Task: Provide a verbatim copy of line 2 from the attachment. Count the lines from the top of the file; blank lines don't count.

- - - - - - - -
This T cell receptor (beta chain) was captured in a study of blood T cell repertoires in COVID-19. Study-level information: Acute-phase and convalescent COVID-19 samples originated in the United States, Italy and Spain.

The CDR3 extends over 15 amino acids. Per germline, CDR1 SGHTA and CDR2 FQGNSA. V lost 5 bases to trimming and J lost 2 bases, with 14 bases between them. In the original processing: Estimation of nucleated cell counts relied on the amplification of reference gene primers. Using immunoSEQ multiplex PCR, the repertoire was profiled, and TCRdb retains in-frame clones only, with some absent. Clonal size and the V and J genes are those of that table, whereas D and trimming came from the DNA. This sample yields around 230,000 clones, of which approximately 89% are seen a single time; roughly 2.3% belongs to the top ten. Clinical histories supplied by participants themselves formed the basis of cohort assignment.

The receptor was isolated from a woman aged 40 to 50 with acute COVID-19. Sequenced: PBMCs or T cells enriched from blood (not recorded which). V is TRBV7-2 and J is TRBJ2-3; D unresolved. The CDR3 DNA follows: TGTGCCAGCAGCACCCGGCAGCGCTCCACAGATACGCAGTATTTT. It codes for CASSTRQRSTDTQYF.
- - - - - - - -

The CDR3 extends over 15 amino acids. Per germline, CDR1 SGHTA and CDR2 FQGNSA. V lost 5 bases to trimming and J lost 2 bases, with 14 bases between them. In the original processing: Estimation of nucleated cell counts relied on the amplification of reference gene primers. Using immunoSEQ multiplex PCR, the repertoire was profiled, and TCRdb retains in-frame clones only, with some absent. Clonal size and the V and J genes are those of that table, whereas D and trimming came from the DNA. This sample yields around 230,000 clones, of which approximately 89% are seen a single time; roughly 2.3% belongs to the top ten. Clinical histories supplied by participants themselves formed the basis of cohort assignment.